(Image credit: Markus Spiske.)
Today’s insurance customers want access to the best rates—and fast. Their reliance on digital-only transactions is growing as they become more and more accustomed to getting quotes, submitting or checking on claims, and more, all from a mobile device. These digital experiences are also starting to expand into the physical world, in the form of cars, homes and wrist bands.
For example, Progressive offers a device that plugs into vehicles to analyze driving habits; it’s marketed as a way to save money on insurance premiums. However, according to one Reddit thread, the device causes more headache than it’s worth. Claims of “incessant beeping” from the device causes users to manipulate their driving habits not to be safer, but to instead avoid the beeping. One user found themselves questioning whether or not to run yellow lights in order to avoid hard braking—one of the harbingers of the beeping. Other mentioned beeping as a result of sharp turns without coming to a full stop despite a lack of a stop sign, as well as swerving to avoid accidents. These challenges show that the software in question doesn’t work as advertised, and instead leads to users being more stressed out in an already stressful situation.
While insurance customers are attracted to the cheapest quote, they stick with the best service experience. In order to stay ahead of competitors, insurance companies must be able to continuously iterate their core insurance systems and customer-facing websites, mobile apps and IoT with as few bugs as possible. As such, software testing has become an increasingly important part to not just ensure product quality, but also to improve customer experience and brand reputation.
The Challenge of Software Testing
While software testing plays a crucial role, it’s very challenging to execute. Most QA teams are not given the time needed for testing, wide and deep. And when done manually, testing can become the bottleneck because it requires more time and effort to ensure the software code does everything it’s supposed to. In an ideal world, end users would be unaware of any bugs in the code because testers would catch them before they affected customers.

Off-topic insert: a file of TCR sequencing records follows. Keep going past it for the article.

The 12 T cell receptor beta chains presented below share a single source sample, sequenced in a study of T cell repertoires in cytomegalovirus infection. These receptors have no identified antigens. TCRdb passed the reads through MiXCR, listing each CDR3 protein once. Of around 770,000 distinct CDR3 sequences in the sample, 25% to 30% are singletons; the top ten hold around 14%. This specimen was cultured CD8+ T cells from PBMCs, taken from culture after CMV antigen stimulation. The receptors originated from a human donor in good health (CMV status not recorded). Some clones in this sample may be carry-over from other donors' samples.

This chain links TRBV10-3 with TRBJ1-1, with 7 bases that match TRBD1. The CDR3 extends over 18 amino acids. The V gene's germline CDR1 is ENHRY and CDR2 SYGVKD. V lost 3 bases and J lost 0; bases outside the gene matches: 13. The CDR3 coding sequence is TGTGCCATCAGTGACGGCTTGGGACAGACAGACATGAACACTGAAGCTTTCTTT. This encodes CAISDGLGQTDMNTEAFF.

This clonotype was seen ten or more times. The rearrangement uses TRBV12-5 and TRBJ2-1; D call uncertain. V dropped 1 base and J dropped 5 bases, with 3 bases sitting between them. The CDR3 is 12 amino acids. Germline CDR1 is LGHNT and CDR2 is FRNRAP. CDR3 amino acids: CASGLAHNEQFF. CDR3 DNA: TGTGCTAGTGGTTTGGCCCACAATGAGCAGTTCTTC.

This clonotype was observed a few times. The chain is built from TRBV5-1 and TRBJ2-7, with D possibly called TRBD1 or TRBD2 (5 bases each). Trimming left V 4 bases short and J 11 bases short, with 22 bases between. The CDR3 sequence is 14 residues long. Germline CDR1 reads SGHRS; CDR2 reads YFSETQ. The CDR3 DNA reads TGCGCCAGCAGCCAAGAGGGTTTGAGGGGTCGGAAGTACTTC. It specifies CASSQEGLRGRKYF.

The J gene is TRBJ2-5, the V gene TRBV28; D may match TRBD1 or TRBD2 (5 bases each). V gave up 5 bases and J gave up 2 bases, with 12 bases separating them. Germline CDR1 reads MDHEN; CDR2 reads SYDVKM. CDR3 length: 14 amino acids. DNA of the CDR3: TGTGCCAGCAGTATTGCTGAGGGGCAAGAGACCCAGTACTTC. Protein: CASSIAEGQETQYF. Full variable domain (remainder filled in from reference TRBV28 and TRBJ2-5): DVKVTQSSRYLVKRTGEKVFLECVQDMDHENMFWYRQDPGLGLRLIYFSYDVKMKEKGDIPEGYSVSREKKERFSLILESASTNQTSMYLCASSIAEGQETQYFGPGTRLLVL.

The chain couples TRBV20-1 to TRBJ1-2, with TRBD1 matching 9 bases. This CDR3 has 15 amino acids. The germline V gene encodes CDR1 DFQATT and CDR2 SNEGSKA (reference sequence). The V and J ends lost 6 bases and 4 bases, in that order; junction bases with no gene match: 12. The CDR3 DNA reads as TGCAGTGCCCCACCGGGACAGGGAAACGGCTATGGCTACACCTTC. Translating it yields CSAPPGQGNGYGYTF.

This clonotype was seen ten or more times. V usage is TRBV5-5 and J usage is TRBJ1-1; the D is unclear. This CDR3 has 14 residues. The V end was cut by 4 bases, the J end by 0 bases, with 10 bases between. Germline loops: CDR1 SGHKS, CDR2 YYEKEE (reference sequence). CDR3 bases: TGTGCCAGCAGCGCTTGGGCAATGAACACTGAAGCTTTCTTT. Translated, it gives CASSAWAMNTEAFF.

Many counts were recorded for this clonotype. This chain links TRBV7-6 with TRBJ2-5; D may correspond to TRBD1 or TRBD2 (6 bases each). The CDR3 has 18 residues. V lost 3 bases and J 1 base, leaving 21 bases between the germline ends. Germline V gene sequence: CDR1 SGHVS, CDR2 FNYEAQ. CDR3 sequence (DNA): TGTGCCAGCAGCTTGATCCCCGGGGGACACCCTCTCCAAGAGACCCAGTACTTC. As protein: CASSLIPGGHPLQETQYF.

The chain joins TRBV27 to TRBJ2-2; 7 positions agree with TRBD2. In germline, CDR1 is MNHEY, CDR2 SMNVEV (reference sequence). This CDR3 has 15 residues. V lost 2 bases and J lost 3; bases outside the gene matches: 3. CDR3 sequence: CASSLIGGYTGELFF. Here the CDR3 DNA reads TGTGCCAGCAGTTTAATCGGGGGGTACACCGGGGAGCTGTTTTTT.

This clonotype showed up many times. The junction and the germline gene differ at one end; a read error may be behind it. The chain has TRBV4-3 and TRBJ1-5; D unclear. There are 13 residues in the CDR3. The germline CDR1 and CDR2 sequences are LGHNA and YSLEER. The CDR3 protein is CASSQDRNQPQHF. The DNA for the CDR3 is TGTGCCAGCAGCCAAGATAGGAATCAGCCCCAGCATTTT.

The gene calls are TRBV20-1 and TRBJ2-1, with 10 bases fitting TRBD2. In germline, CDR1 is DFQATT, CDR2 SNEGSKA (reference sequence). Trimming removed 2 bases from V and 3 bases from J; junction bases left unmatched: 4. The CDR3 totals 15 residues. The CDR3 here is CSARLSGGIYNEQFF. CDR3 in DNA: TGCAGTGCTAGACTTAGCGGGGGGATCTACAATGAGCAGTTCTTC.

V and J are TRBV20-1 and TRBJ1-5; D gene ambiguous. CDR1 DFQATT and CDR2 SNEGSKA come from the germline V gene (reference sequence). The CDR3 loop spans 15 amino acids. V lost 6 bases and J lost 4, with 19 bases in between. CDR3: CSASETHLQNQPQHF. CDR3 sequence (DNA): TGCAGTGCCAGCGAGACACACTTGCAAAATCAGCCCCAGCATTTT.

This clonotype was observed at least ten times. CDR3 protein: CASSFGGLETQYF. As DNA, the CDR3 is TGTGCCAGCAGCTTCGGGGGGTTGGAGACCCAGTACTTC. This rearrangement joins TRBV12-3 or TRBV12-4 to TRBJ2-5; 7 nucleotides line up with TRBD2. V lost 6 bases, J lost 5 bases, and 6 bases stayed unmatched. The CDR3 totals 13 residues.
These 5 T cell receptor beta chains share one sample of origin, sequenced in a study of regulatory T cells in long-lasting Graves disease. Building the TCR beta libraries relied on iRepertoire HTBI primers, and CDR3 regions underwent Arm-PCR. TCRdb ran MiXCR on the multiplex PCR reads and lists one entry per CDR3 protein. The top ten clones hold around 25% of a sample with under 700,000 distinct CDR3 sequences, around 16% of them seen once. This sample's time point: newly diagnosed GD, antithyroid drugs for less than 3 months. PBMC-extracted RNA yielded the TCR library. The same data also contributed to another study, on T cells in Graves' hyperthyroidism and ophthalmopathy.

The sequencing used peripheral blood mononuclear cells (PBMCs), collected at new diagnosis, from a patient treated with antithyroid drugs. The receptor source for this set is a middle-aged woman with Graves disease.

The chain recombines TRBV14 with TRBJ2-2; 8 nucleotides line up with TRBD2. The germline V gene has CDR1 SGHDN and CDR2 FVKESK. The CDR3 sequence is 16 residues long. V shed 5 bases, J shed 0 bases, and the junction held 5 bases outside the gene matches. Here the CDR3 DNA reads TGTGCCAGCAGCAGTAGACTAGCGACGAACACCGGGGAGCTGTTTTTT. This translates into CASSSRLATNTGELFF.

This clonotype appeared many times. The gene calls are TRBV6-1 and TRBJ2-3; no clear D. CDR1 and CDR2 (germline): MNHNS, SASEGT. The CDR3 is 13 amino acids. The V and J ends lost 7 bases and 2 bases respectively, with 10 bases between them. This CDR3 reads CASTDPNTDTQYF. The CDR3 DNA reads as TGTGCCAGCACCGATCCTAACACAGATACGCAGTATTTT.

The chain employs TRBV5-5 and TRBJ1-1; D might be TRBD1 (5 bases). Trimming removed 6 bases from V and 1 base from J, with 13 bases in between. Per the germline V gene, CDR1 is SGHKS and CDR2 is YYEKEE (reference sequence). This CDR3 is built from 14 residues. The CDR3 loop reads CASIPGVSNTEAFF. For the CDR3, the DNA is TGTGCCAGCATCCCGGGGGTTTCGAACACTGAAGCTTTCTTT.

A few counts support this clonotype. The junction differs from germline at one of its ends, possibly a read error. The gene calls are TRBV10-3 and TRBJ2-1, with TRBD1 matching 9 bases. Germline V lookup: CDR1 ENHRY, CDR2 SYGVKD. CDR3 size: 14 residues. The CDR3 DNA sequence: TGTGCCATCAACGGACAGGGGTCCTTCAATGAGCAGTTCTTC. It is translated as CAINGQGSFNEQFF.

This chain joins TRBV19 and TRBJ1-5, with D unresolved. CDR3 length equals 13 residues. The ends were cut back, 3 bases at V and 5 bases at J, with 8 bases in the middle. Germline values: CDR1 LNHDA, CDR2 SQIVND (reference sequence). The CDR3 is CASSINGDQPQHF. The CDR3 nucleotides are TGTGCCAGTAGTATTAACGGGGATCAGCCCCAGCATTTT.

With automated testing, companies can test their core systems and customer-facing applications much faster than they’d be able to with manual testing, leading to significant time savings, and increased customer experience and growth. Yet, according to Capgemini’s World Quality Report 10th Edition, many companies in the insurance industry are still struggling to increase their levels of test automation. One of the key challenges is dealing with application changes as, “64% of Financial Services sector respondents said they had difficulties in automating as their applications changed too much with every release.”
Tips for successful insurance automation testing
Though insurance companies are bogged down by legacy technologies and strict regulations, they don’t have to continue lagging behind. To begin introducing test automation into their software development, they should consider these tips:
Introduce automated testing into their digital strategy as early as possible. A common misconception of test automation is that companies can just begin automating their manual tests at any time, but this is not the case because:
- Automated testing for certain features may be expensive or even impossible if they were not designed with testability in mind.
- Manual test cases are usually not automatable because they carry too many low-level details with unclear testing scope.
- A straight implementation from these test cases will result in an unmaintainable test suite.Unthoughtful framework design can require drastic architecture change later in the project.
Focus on the method first, then the tool. A solid test automation method can help avoid a majority of the problems that are encountered during implementation: reliability, reusability and maintainability. For example, methods such as action-based testing can help avoid bad test design practices that make your tests fragile and shallow. The chosen method should also align with your business objectives, such as ensuring a high-quality user experience by simulating exactly what the real users do.
Choose a test tool that supports the chosen method. Additionally, it’s imperative that subject domain expert testers and business analysts have the tools they need to create, update and execute automated tests. This is especially important in insurance automation testing because domain experts know what to test for from functional and regulation perspectives. With the proper tools, businesses can leverage both technical and non-technical testers to even increase test automation coverage over time, while working in a fast-paced environment such as Agile development.
For modern insurance companies, test automation is key to ensuring smooth customer experiences and keeping loyal customers. Saddled with siloed lines of business, legacy technologies, and long-established processes and culture, insurance organizations are faced with enough challenges as it is. Testing should never be a bottleneck that holds them back.